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What's a South African safari guide doing on a bike ride with a rhinoceros replica? Raising awareness

What's a South African safari guide doing on a bike ride with a rhinoceros replica? Raising awareness
Matt Meyer, a South African safari guide, speaks to students at Circle View Elementary School in Huntington Beach about the dangers rhinoceroses face. (Scott Smeltzer / Daily Pilot)

For the past few months, Matt Meyer has been bicycling down the West Coast tugging Luna, a fiberglass replica of a rhinoceros, with him.

The South African safari guide's unusual cargo is part of his larger "rhino ride" campaign to raise money and awareness of the plight of African rhinos, whose populations are declining.

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On Tuesday, Meyer took Luna and his campaign, dubbed "The Long Ride to Free Them," to Circle View Elementary School in Huntington Beach.

He gave a presentation about his mission — which is being aided by Piper & Heath Travel, Wilderness Safaris and Empowers Africa — and answered questions from students.

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"We're not just protecting rhinos; we're protecting everything else they need that is in the environment," Meyer said. "So the dung beetles all the way to the elephants, giraffes — all the animals you see in picture books — they live with rhinos and they rely on each other to survive."

The students watched as Meyer rode his bike around the blacktop while towing a wagon Luna stood on.

"I'm actually cycling like this for about 2,000 miles," Meyer explained. "We're not just driving from place to place. She also doesn't weigh what a normal rhino would weigh, thank God. My legs thank me for it every day."

A real rhino weighs 3,000 pounds, Meyer said; Luna only weighs 350.

Students from Circle View Elementary School touch a life-sized rhinoceros replica during an assembly at the school on Tuesday.
Students from Circle View Elementary School touch a life-sized rhinoceros replica during an assembly at the school on Tuesday. (Scott Smeltzer / Daily Pilot)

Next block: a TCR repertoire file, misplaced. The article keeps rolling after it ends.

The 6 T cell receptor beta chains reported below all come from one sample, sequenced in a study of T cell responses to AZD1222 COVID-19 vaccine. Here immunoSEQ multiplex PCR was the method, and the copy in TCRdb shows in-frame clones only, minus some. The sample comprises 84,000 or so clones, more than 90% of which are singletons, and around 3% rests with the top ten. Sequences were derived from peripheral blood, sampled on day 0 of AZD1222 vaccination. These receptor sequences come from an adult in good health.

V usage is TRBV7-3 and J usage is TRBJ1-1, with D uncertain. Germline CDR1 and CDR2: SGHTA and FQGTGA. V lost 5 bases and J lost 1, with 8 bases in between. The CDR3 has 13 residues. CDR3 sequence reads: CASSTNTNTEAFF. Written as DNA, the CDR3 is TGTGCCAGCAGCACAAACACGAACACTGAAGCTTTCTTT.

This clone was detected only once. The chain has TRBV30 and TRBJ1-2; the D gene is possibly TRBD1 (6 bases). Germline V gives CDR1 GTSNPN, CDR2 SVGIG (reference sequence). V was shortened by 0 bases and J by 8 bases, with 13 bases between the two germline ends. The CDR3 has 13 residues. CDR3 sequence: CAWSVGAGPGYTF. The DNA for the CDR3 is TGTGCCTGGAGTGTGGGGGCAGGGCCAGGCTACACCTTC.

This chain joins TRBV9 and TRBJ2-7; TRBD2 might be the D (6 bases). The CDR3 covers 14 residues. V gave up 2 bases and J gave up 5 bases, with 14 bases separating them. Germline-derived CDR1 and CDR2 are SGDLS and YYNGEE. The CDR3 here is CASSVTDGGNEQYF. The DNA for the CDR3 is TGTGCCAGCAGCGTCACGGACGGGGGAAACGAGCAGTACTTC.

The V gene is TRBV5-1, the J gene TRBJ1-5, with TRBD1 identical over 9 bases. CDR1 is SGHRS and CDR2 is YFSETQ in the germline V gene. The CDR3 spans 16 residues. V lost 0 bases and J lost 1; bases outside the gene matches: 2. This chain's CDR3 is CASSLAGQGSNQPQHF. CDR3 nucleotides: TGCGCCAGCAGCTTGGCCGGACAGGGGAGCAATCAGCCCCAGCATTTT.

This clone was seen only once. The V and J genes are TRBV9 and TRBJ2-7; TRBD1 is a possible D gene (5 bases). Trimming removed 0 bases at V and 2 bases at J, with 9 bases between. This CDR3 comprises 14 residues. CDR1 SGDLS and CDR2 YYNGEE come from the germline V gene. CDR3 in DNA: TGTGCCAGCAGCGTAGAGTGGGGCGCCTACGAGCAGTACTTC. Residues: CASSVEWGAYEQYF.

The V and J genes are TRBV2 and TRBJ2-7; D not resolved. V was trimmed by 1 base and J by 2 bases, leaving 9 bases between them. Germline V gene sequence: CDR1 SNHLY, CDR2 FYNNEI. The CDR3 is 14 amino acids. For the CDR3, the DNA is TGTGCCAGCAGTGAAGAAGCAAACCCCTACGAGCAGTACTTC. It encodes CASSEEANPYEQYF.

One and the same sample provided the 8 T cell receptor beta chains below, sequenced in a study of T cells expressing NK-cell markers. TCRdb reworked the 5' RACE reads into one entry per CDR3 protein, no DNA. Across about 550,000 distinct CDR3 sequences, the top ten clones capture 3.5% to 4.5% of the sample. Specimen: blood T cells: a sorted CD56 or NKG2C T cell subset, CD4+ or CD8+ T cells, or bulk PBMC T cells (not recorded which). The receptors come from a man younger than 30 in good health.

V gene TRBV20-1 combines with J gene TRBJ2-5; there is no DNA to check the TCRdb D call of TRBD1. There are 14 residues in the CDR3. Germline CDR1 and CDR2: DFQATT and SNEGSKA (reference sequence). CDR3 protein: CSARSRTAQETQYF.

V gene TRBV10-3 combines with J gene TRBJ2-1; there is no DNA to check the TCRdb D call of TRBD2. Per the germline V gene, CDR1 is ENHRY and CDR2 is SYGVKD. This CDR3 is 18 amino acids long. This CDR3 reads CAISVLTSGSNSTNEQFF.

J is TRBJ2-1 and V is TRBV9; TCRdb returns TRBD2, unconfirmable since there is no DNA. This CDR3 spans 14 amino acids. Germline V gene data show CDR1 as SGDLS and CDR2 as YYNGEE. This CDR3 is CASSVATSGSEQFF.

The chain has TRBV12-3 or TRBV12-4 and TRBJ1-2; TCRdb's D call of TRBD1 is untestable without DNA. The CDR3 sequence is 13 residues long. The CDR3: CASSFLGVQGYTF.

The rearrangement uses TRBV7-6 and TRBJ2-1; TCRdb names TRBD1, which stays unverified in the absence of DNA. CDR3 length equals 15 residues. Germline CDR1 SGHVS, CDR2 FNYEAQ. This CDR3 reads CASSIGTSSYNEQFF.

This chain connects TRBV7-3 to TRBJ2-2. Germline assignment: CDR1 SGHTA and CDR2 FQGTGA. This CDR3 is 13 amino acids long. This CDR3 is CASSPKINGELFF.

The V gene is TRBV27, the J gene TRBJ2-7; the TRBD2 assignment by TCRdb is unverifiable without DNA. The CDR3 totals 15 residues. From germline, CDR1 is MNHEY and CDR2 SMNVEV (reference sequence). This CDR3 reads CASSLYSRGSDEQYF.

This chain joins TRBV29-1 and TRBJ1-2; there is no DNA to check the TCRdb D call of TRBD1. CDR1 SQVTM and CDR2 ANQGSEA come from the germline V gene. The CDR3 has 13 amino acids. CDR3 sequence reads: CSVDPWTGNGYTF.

Meyer started his journey in April in Blaine, Wash., just south of the U.S.-Canadian border. He ends the campaign in San Diego this weekend.

Poachers are often uneducated and live in the wilderness, Meyer said. They use handmade firearms and "primitive ways" to remove a horn from a rhinoceros, which, while large, can't protect itself well against men, he added.

Meyer explained how a rhino's horn — made up of keratin — serves as a status symbol that's placed on a mantle and displayed during social gatherings.

And even though rhinos are large beasts, Meyer said they can't protect themselves from humans.

Funds raised throughout the journey will go toward black rhinos to help expand their population and keep them safe, Meyer said.

Fourth-graders Elizabeth Myers and Mikayla Coble said they were interested to learn about the rhino horn.

"It was so surprising to learn their horns are made out of what our hair and nails have," Elizabeth said.

Mikayla said she's now encouraged to help rhinos. She hopes to visit South Africa someday.

"I want to help them but we don't have rhinos here," Mikayla said. "So for now we're going to try and spread the word because if someone just gives up, they'll be gone."

For more information about Matt Meyer's "rhino ride," visit rhinoride.org.

Twitter: @vegapriscella

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